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January Favorite: Stella by Starlight January 18, 2015

Posted by ccbooks in Analysis.
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Halfway through January, I’ve read nearly 25 books. More than half have been picture books and slightly less than half have been by or about people of color. I’ve only read one ‘adult’ book (the entertaining Scandals of Classic Hollywood by Anne Helen Petersen) but I’ve read equal amounts of middle grade and YA.

stellaEverything I’ve read has been worthwhile, but the book that grabbed my heart was Stella by Starlight, a new historical fiction book by Sharon Draper. Based partly on family history and the town where her father and grandmother grew up, it’s about a community in the 1930’s struggling to assert their rights against the horrific racism of whites in the town. At the same time, it’s about a girl and her coming of age, as she gains new skills, and learns more about her world. Draper doesn’t shy away from the harsh realities of life for blacks in that place and time, but she also includes episodes of school days, and community gatherings that add humor and warmth to the narrative.

I think one of the biggest strengths of this book is how easy it is to identify with Stella. She draws the reader in with her struggles over writing essays, annoyance with her little brother and anxieties about the KKK being active in the neighborhood. There is no way for me–a white/Latina middle class girl born in the 80’s–to really understand the challenges and racism faced by Stella and her family. But reading her story helps me to try and imagine what if my father were insulted and threatened for trying to vote. What if  it were a real possibility my house would be burned down if I angered a neighbor? Stories like Stella by Starlight help us better understand both our history and its effect on us today. That is one reason we need more diverse books and this one truly delivers.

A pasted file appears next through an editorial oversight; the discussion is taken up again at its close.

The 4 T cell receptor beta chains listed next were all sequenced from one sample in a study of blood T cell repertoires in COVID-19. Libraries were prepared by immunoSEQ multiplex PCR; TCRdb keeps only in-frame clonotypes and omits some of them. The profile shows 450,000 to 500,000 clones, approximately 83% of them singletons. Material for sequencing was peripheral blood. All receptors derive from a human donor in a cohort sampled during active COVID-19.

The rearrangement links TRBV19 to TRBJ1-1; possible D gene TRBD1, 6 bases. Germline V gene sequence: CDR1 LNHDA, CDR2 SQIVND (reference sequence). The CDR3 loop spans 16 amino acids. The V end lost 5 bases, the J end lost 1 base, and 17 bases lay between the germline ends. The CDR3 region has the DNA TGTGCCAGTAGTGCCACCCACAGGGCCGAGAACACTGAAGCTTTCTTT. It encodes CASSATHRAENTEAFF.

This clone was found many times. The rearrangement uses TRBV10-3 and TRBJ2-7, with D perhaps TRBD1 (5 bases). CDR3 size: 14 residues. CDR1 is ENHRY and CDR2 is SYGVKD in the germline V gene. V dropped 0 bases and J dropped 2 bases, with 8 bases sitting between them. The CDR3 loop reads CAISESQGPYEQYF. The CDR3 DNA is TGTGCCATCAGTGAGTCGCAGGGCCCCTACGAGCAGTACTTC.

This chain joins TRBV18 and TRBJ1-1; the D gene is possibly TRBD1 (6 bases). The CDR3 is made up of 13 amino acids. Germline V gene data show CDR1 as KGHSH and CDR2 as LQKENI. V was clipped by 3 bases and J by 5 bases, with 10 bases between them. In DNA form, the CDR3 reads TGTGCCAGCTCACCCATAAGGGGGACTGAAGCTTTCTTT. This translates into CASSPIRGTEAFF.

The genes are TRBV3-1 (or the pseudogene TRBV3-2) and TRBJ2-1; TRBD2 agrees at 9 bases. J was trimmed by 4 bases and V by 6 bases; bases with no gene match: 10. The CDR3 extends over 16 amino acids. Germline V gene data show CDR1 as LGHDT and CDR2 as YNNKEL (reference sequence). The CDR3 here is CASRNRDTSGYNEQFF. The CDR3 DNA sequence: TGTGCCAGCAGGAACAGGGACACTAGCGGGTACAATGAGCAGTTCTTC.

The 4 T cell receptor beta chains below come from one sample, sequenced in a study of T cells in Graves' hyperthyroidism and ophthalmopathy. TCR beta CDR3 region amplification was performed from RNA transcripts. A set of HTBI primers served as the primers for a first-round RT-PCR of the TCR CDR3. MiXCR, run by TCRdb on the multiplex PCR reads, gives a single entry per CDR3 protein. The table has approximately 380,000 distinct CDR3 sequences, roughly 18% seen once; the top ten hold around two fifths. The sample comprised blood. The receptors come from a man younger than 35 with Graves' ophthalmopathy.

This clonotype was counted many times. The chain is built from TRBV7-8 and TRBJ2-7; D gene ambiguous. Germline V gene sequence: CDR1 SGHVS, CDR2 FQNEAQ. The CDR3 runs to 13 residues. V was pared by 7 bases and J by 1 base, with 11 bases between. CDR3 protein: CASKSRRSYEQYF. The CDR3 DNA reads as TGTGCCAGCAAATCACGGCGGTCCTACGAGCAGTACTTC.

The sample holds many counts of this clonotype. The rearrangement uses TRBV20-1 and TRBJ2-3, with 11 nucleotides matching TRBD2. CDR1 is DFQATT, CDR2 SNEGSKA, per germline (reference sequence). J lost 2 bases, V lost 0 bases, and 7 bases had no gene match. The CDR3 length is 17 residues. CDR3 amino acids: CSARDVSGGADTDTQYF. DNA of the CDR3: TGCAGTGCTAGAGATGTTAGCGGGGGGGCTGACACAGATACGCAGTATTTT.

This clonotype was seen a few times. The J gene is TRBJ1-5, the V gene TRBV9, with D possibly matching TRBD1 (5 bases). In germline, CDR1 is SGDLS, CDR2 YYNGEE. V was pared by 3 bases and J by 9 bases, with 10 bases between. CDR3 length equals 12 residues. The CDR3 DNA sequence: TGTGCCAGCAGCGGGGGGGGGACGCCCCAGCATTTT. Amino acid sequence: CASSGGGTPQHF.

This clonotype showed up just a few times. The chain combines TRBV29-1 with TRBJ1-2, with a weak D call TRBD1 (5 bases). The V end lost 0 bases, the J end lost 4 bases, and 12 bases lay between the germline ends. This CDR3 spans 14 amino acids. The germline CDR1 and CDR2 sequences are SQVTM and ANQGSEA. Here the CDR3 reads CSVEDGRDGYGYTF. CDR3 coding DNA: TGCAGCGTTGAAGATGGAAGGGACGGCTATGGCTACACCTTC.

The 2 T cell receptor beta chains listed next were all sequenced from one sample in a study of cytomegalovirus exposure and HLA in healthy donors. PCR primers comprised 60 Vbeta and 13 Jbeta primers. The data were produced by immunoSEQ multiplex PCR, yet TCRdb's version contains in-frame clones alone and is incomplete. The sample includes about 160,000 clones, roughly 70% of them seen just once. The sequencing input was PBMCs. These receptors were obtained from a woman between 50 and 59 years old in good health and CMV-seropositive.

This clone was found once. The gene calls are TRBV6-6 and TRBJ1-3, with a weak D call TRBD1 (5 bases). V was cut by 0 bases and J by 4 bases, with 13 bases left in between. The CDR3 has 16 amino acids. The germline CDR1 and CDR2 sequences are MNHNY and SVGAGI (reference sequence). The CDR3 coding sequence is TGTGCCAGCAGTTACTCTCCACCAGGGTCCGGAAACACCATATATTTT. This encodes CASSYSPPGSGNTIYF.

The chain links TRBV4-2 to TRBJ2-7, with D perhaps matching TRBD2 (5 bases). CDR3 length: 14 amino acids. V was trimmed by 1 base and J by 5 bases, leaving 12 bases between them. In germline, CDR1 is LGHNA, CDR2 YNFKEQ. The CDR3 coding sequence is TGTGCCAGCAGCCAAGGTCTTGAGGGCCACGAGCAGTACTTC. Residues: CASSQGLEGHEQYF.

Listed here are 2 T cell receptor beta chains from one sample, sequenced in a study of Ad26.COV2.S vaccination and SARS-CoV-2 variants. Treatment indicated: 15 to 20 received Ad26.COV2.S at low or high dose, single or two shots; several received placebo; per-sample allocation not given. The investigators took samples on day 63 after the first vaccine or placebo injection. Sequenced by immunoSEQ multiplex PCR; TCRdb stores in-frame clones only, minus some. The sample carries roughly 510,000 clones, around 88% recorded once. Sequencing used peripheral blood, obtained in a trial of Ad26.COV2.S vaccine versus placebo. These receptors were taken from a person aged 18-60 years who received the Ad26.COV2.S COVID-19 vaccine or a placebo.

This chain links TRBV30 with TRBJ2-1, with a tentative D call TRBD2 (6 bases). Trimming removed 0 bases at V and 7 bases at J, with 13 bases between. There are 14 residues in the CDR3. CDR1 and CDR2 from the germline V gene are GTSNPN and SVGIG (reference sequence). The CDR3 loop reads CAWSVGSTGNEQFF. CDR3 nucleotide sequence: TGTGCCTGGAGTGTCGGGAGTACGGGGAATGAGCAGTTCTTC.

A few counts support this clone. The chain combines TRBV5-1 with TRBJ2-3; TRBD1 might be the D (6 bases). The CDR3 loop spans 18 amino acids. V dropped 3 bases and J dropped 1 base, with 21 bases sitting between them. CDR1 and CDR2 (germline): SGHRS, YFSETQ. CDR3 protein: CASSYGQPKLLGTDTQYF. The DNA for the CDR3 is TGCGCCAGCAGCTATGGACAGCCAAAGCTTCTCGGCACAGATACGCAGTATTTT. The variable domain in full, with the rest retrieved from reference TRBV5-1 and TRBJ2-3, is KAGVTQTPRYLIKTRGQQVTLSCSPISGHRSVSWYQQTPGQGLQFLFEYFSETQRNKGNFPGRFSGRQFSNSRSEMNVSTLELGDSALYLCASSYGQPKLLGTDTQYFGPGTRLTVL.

A New Year, a New Goal January 6, 2015

Posted by ccbooks in Analysis.
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Cecilia here, (Ana is tied up with finishing her senior year and applying for jobs or internships) finally back after a spell away overseas and lots and lots of work.

This past year was a great one for me and reading, with several events creating big changes for how and why I read.

-I started using Twitter much more regularly, getting and giving recommendations, commenting on kid lit happenings and telling lots of writers and artists how much I love what they create.

-Completing a challenge from the blog Latin@s in Kid Lit made me much more aware of what is out there in both Spanish and English for young readers and also what is lacking.

-Following on that, the We Need Diverse Books campaign gave me a way to find diverse reads in all genres and many, many reasons to champion these books to others.

I haven’t been writing as many in-depth reviews here, and there just hasn’t been as much time to research and write posts about other related topics. I’ve been putting energy into my other blog (which you should check out if you have any interest in puppetry or theater) and I don’t foresee that changing any time soon. So this blog is going to shift focus. This year, I’m tracking my reading. I have a fancy spreadsheet and a not-so-fancy composition notebook, and a whole bunch of categories I’m tracking, including of course, whether the books I read feature characters of color or are written by authors of color. I will do my best each month (maybe twice a month if I’m really on a roll) to write a short post about what I’ve been reading and see how I’m doing with regard to diversity. I’m excited to begin!